33 The Higher Administrative Court’s objection that in the case of a lacking uniform fee regulation there is a risk of a “competition” between the federal states also does not withstand scrutiny. The circumstance that the Basic Law in its articles 83 and 84 (1) assigns the regulation of the organisation of authorities and the administrative procedure to the federal states shows that also federal state regulations which deviate from one another are legitimate and acceptable on a constitutional law basis. Since the federalism reform, this type of “competition federalism” is additionally strengthened by the fact that the Basic Law now grants the federal states - aside from cases of article 84 (1) fifth sentence GG - an authorisation to deviate from federal law which is not further limited by substantive law.

34 (5) There is no discernible reason why - as the Higher Administrative Court assumes and subsequently the claimant asserts in the answer in the appeal on points of law - the competence to regulate the levying of fees should be split into the specific setting of fees on the one hand - here federal competence - and the administrative costs law with the regulation of general principles for the levying of fees on the other hand - there competence of the federal states.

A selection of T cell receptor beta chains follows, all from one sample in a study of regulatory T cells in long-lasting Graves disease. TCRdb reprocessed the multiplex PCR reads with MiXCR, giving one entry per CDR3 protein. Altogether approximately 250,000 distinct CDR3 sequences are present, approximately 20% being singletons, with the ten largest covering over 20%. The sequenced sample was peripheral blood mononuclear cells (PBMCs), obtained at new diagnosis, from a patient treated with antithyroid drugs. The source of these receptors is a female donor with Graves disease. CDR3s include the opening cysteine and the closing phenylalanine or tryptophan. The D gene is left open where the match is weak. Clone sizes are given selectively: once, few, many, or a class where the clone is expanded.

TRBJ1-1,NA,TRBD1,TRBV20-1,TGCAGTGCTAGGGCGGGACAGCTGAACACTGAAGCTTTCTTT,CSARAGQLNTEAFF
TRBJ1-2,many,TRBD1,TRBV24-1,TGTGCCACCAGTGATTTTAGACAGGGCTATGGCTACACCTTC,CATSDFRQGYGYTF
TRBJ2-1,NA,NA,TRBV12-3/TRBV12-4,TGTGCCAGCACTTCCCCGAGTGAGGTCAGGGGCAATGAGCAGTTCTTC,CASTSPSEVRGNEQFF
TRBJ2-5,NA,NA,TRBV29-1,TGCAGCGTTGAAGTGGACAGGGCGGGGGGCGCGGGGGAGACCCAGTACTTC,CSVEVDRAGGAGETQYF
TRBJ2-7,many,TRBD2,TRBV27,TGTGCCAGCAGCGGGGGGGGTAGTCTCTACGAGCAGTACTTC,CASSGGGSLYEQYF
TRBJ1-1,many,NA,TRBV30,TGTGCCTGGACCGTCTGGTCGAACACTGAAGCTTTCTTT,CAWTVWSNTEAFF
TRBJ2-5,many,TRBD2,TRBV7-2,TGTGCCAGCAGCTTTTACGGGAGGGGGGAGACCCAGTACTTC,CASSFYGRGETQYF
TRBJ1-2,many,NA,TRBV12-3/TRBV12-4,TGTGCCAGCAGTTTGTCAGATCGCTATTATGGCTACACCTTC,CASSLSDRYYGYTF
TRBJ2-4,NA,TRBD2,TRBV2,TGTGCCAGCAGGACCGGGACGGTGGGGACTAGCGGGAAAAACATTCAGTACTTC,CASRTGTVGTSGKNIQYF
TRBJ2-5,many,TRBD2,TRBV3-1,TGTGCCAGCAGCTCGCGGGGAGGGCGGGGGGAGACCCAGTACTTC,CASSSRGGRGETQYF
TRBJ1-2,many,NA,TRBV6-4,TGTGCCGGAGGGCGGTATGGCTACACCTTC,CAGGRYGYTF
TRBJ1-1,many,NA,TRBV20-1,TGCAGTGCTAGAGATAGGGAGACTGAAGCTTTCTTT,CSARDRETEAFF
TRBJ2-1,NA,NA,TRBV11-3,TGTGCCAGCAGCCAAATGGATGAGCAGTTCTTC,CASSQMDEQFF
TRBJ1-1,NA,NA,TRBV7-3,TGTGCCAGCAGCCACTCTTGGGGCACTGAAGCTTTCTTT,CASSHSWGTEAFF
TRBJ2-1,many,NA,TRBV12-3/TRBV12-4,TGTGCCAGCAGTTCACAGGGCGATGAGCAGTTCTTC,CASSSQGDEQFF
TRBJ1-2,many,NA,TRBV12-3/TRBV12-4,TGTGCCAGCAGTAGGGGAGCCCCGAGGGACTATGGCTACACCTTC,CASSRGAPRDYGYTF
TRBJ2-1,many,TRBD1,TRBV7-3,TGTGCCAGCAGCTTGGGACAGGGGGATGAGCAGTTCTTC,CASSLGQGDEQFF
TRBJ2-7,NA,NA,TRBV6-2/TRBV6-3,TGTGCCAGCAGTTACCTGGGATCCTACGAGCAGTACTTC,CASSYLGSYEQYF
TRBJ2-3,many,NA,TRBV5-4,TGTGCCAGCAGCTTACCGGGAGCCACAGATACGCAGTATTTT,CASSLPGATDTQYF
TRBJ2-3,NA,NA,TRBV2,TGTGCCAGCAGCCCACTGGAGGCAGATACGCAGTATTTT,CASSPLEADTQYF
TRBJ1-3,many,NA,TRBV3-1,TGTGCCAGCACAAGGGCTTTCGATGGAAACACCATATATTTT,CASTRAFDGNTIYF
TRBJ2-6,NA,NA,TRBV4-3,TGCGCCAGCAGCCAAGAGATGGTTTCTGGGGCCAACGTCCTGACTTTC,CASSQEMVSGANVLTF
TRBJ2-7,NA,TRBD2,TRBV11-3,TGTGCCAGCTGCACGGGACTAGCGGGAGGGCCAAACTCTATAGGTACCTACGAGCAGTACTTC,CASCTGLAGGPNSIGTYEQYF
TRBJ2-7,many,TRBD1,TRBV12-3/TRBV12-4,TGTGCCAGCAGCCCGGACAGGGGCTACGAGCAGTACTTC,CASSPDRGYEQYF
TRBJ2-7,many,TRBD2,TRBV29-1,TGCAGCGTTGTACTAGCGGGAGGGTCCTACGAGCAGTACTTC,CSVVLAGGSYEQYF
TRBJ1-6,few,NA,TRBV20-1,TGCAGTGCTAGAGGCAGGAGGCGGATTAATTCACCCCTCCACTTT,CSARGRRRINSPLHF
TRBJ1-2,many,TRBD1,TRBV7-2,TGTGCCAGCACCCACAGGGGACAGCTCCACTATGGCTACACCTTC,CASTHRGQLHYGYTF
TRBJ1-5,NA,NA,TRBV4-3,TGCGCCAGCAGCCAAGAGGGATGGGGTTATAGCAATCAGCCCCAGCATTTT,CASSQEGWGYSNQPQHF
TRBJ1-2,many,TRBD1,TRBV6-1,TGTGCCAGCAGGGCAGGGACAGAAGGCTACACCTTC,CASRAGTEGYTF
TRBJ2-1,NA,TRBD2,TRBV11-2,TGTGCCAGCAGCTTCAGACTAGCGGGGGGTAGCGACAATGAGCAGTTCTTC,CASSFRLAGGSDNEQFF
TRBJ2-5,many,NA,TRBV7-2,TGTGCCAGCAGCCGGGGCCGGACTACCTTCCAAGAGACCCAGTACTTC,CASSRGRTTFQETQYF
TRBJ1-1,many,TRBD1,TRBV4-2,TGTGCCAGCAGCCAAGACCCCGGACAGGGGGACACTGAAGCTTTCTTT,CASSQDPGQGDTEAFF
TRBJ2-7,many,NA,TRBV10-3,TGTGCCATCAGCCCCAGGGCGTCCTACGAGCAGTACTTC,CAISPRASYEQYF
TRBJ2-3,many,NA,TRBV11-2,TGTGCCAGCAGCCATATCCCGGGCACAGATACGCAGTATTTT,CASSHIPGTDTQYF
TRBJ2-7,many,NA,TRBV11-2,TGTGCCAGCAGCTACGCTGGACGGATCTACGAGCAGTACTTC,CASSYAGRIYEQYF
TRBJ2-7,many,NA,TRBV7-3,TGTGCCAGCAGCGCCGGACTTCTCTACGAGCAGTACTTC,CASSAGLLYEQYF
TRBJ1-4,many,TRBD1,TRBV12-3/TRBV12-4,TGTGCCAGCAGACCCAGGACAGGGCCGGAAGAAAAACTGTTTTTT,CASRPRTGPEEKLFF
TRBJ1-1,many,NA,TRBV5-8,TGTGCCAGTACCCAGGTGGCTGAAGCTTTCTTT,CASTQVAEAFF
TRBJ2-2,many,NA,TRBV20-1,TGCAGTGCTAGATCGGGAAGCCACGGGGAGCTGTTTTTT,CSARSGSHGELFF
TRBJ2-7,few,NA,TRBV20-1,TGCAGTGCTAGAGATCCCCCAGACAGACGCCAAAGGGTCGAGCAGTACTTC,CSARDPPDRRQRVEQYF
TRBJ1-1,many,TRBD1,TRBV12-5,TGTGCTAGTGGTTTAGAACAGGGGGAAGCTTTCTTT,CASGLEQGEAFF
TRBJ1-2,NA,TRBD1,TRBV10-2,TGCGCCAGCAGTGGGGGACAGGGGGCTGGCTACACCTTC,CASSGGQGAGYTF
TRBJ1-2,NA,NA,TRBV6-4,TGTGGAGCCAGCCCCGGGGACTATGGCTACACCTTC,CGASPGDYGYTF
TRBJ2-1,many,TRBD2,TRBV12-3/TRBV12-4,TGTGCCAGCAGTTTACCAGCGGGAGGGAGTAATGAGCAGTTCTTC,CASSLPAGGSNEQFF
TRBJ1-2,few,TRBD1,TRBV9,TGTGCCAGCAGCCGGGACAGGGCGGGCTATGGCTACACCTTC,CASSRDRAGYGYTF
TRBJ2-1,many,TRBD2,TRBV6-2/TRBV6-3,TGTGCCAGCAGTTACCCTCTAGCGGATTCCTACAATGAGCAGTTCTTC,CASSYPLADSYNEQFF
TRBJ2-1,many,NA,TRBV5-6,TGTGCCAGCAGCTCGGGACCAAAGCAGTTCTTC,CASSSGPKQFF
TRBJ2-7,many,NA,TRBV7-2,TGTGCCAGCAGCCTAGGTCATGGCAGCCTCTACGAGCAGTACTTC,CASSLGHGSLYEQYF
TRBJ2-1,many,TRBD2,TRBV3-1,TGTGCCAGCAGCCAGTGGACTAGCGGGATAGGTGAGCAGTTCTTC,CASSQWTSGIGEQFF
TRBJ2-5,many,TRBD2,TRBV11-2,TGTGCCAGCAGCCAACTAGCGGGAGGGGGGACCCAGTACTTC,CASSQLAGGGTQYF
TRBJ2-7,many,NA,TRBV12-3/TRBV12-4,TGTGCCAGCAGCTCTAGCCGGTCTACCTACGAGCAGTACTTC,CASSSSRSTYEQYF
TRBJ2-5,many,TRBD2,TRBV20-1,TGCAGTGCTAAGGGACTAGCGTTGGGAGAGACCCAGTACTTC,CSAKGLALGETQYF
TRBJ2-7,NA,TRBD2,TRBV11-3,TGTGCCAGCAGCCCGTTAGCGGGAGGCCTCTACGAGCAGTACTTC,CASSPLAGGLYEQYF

35 Also the judgment of the 8th Senate of 1 December 1989 - 8 C 14.88 - (BVer-wGE 84, 178 <179>) cited by the Higher Administrative Court in this context does not indicate that such a differentiation is advocated. Rather, it states that the regulation of the administrative procedure includes the competence to regulate the administrative fee law (see above, p. 180). Insofar as the 8th Senate subsequently bases its consideration on the fact that with the Citizenship Schedule of Fees on the basis of article 84 (1) GG old version the Federation has set forth with the Bundesrat’s consent a concluding regulation, this is not transferable to the legal situation relevant now as article 84 (1) GG new version grants the federal states an explicit right to deviate. The same ap-plies in relation to the judgment of the 8th Senate of 21 June 2006 - 8 C 12.05 (…), to which the Higher Administrative Court also refers; article 84 (1) GG old version was also applied there.